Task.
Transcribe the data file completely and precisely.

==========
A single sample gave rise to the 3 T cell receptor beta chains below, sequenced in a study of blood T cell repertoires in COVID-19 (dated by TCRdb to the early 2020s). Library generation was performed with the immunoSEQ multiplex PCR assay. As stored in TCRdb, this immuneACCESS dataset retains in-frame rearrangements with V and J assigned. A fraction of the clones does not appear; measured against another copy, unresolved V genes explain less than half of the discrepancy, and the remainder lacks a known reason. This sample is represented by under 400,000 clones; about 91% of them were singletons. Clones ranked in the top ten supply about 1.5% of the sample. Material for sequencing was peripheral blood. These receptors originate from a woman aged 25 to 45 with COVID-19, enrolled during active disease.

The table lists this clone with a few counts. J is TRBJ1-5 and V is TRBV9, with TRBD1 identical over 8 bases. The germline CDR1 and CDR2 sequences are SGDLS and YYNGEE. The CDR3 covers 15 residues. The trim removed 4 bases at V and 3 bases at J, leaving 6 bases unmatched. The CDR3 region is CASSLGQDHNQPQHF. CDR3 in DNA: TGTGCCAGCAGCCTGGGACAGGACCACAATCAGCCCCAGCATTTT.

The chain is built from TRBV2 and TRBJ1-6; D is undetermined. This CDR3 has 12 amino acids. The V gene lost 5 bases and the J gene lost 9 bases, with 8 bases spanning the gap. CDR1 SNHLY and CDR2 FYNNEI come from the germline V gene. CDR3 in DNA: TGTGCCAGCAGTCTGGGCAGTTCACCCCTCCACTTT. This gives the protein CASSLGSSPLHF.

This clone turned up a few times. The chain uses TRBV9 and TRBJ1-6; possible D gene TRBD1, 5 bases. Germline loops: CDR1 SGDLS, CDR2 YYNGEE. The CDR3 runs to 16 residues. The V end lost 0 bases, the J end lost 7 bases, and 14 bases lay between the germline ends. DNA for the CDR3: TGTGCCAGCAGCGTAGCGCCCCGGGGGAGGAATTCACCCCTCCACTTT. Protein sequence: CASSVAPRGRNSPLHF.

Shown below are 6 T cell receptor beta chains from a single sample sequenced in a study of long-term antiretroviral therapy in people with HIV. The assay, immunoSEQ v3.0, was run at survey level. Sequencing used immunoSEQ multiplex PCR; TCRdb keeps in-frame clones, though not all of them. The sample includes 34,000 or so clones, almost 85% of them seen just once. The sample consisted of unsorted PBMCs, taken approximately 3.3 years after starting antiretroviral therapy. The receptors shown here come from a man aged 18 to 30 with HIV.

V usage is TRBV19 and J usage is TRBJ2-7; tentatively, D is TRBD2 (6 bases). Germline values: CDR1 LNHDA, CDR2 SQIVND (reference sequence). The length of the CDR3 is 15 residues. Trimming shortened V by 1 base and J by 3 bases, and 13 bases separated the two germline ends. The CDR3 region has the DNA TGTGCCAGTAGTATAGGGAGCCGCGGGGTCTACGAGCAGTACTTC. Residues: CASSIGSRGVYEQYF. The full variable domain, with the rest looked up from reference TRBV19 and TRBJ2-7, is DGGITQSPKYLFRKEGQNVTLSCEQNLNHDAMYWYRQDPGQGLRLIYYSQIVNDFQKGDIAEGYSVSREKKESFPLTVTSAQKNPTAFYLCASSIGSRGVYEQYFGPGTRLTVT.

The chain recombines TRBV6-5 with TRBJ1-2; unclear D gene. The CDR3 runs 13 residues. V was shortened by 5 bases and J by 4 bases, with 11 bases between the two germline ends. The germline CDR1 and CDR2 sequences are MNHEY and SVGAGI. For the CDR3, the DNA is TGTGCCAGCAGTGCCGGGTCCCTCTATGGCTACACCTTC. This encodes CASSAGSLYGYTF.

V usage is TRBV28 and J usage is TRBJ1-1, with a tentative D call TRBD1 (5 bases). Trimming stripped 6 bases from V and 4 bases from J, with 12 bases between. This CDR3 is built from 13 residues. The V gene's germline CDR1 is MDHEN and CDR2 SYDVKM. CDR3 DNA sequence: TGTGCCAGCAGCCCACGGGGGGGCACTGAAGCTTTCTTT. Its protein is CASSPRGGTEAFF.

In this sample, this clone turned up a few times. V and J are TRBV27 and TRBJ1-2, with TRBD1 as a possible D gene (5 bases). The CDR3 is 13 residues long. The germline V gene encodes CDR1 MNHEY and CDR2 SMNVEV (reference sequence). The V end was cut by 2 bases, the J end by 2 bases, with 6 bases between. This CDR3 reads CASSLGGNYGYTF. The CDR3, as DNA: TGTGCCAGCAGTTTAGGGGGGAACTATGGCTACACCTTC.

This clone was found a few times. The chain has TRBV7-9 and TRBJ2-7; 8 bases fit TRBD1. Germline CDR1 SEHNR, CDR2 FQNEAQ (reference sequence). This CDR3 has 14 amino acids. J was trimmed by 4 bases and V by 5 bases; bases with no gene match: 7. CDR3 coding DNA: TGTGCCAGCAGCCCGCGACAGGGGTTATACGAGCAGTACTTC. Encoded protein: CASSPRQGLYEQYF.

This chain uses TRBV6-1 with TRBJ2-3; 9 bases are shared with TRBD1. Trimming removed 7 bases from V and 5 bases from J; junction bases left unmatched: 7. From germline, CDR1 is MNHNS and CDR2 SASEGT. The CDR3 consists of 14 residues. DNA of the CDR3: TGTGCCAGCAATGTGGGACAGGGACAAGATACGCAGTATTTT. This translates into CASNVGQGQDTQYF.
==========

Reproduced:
A single sample gave rise to the 3 T cell receptor beta chains below, sequenced in a study of blood T cell repertoires in COVID-19 (dated by TCRdb to the early 2020s). Library generation was performed with the immunoSEQ multiplex PCR assay. As stored in TCRdb, this immuneACCESS dataset retains in-frame rearrangements with V and J assigned. A fraction of the clones does not appear; measured against another copy, unresolved V genes explain less than half of the discrepancy, and the remainder lacks a known reason. This sample is represented by under 400,000 clones; about 91% of them were singletons. Clones ranked in the top ten supply about 1.5% of the sample. Material for sequencing was peripheral blood. These receptors originate from a woman aged 25 to 45 with COVID-19, enrolled during active disease.

The table lists this clone with a few counts. J is TRBJ1-5 and V is TRBV9, with TRBD1 identical over 8 bases. The germline CDR1 and CDR2 sequences are SGDLS and YYNGEE. The CDR3 covers 15 residues. The trim removed 4 bases at V and 3 bases at J, leaving 6 bases unmatched. The CDR3 region is CASSLGQDHNQPQHF. CDR3 in DNA: TGTGCCAGCAGCCTGGGACAGGACCACAATCAGCCCCAGCATTTT.

The chain is built from TRBV2 and TRBJ1-6; D is undetermined. This CDR3 has 12 amino acids. The V gene lost 5 bases and the J gene lost 9 bases, with 8 bases spanning the gap. CDR1 SNHLY and CDR2 FYNNEI come from the germline V gene. CDR3 in DNA: TGTGCCAGCAGTCTGGGCAGTTCACCCCTCCACTTT. This gives the protein CASSLGSSPLHF.

This clone turned up a few times. The chain uses TRBV9 and TRBJ1-6; possible D gene TRBD1, 5 bases. Germline loops: CDR1 SGDLS, CDR2 YYNGEE. The CDR3 runs to 16 residues. The V end lost 0 bases, the J end lost 7 bases, and 14 bases lay between the germline ends. DNA for the CDR3: TGTGCCAGCAGCGTAGCGCCCCGGGGGAGGAATTCACCCCTCCACTTT. Protein sequence: CASSVAPRGRNSPLHF.

Shown below are 6 T cell receptor beta chains from a single sample sequenced in a study of long-term antiretroviral therapy in people with HIV. The assay, immunoSEQ v3.0, was run at survey level. Sequencing used immunoSEQ multiplex PCR; TCRdb keeps in-frame clones, though not all of them. The sample includes 34,000 or so clones, almost 85% of them seen just once. The sample consisted of unsorted PBMCs, taken approximately 3.3 years after starting antiretroviral therapy. The receptors shown here come from a man aged 18 to 30 with HIV.

V usage is TRBV19 and J usage is TRBJ2-7; tentatively, D is TRBD2 (6 bases). Germline values: CDR1 LNHDA, CDR2 SQIVND (reference sequence). The length of the CDR3 is 15 residues. Trimming shortened V by 1 base and J by 3 bases, and 13 bases separated the two germline ends. The CDR3 region has the DNA TGTGCCAGTAGTATAGGGAGCCGCGGGGTCTACGAGCAGTACTTC. Residues: CASSIGSRGVYEQYF. The full variable domain, with the rest looked up from reference TRBV19 and TRBJ2-7, is DGGITQSPKYLFRKEGQNVTLSCEQNLNHDAMYWYRQDPGQGLRLIYYSQIVNDFQKGDIAEGYSVSREKKESFPLTVTSAQKNPTAFYLCASSIGSRGVYEQYFGPGTRLTVT.

The chain recombines TRBV6-5 with TRBJ1-2; unclear D gene. The CDR3 runs 13 residues. V was shortened by 5 bases and J by 4 bases, with 11 bases between the two germline ends. The germline CDR1 and CDR2 sequences are MNHEY and SVGAGI. For the CDR3, the DNA is TGTGCCAGCAGTGCCGGGTCCCTCTATGGCTACACCTTC. This encodes CASSAGSLYGYTF.

V usage is TRBV28 and J usage is TRBJ1-1, with a tentative D call TRBD1 (5 bases). Trimming stripped 6 bases from V and 4 bases from J, with 12 bases between. This CDR3 is built from 13 residues. The V gene's germline CDR1 is MDHEN and CDR2 SYDVKM. CDR3 DNA sequence: TGTGCCAGCAGCCCACGGGGGGGCACTGAAGCTTTCTTT. Its protein is CASSPRGGTEAFF.

In this sample, this clone turned up a few times. V and J are TRBV27 and TRBJ1-2, with TRBD1 as a possible D gene (5 bases). The CDR3 is 13 residues long. The germline V gene encodes CDR1 MNHEY and CDR2 SMNVEV (reference sequence). The V end was cut by 2 bases, the J end by 2 bases, with 6 bases between. This CDR3 reads CASSLGGNYGYTF. The CDR3, as DNA: TGTGCCAGCAGTTTAGGGGGGAACTATGGCTACACCTTC.

This clone was found a few times. The chain has TRBV7-9 and TRBJ2-7; 8 bases fit TRBD1. Germline CDR1 SEHNR, CDR2 FQNEAQ (reference sequence). This CDR3 has 14 amino acids. J was trimmed by 4 bases and V by 5 bases; bases with no gene match: 7. CDR3 coding DNA: TGTGCCAGCAGCCCGCGACAGGGGTTATACGAGCAGTACTTC. Encoded protein: CASSPRQGLYEQYF.

This chain uses TRBV6-1 with TRBJ2-3; 9 bases are shared with TRBD1. Trimming removed 7 bases from V and 5 bases from J; junction bases left unmatched: 7. From germline, CDR1 is MNHNS and CDR2 SASEGT. The CDR3 consists of 14 residues. DNA of the CDR3: TGTGCCAGCAATGTGGGACAGGGACAAGATACGCAGTATTTT. This translates into CASNVGQGQDTQYF.